Child Care Subsidies and Childhood Obesity

Chris Herbst, Arizona State University
Erdal Tekin, Georgia State University

Child care subsidies are an important part of federal and state efforts to facilitate the transition of low-income families from welfare to work. Although a large literature examines the impact of subsidies on mothers’ employment and child care utilization, researchers have largely ignored the question of whether they have implications for child development, including obesity. Perhaps the most important channel through which child care subsidies can influence obesity is the level of quality that parents are able to purchase. Using data from the Early Childhood Longitudinal Study-Kindergarten Cohort, we examine the relationship between subsidies and obesity for children of single mothers (N=3,186). To account for the non-random assignment of subsidies to low-income families, we estimate regression models that include county fixed effects and instrumental variables. Our preliminary findings are consistent across both estimators: participation in subsidized child care increases the likelihood of being overweight and at-risk of overweight.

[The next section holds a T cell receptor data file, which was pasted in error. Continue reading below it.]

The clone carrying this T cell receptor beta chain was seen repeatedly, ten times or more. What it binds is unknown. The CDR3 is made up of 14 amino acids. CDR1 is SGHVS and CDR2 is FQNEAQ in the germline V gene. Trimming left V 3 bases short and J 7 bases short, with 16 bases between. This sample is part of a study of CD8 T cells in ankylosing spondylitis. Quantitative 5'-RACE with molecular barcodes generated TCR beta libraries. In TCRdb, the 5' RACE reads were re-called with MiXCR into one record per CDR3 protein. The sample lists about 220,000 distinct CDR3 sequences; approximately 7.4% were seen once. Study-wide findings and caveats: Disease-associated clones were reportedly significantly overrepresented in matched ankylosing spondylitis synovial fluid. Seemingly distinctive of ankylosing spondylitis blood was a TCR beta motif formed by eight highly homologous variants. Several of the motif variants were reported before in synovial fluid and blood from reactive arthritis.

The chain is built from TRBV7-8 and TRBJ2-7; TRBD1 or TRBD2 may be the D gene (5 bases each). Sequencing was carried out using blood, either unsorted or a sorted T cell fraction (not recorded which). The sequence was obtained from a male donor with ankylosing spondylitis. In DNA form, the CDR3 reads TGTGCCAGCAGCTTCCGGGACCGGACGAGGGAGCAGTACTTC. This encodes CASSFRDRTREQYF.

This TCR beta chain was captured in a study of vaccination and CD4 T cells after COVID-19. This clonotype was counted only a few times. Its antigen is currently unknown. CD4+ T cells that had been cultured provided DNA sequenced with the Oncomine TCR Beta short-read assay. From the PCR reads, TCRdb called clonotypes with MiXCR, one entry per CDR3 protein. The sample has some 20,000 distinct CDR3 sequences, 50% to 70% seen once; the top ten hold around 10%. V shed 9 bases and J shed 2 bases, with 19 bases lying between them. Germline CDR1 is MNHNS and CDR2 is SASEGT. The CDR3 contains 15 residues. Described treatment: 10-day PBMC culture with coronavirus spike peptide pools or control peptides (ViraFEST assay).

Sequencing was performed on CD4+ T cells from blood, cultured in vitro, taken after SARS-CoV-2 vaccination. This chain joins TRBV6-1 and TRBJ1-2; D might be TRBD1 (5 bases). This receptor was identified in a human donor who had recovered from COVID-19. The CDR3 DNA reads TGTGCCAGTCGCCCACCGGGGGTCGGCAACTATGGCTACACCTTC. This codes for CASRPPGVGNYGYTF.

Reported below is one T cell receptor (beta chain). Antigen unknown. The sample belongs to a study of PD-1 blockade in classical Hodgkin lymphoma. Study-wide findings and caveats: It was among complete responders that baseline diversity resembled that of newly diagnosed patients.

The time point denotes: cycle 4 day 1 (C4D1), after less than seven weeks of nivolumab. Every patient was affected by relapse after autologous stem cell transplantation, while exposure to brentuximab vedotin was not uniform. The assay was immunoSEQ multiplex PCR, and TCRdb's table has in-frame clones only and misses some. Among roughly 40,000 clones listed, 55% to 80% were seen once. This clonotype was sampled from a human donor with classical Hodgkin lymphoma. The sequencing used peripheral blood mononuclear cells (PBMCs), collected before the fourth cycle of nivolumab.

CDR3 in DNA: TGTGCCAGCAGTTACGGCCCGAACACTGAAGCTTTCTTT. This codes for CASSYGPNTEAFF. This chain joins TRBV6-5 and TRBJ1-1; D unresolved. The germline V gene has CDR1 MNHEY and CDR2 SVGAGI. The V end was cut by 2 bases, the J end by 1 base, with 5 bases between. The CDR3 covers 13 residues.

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Presented in Session 39: Public Policy and Child Outcomes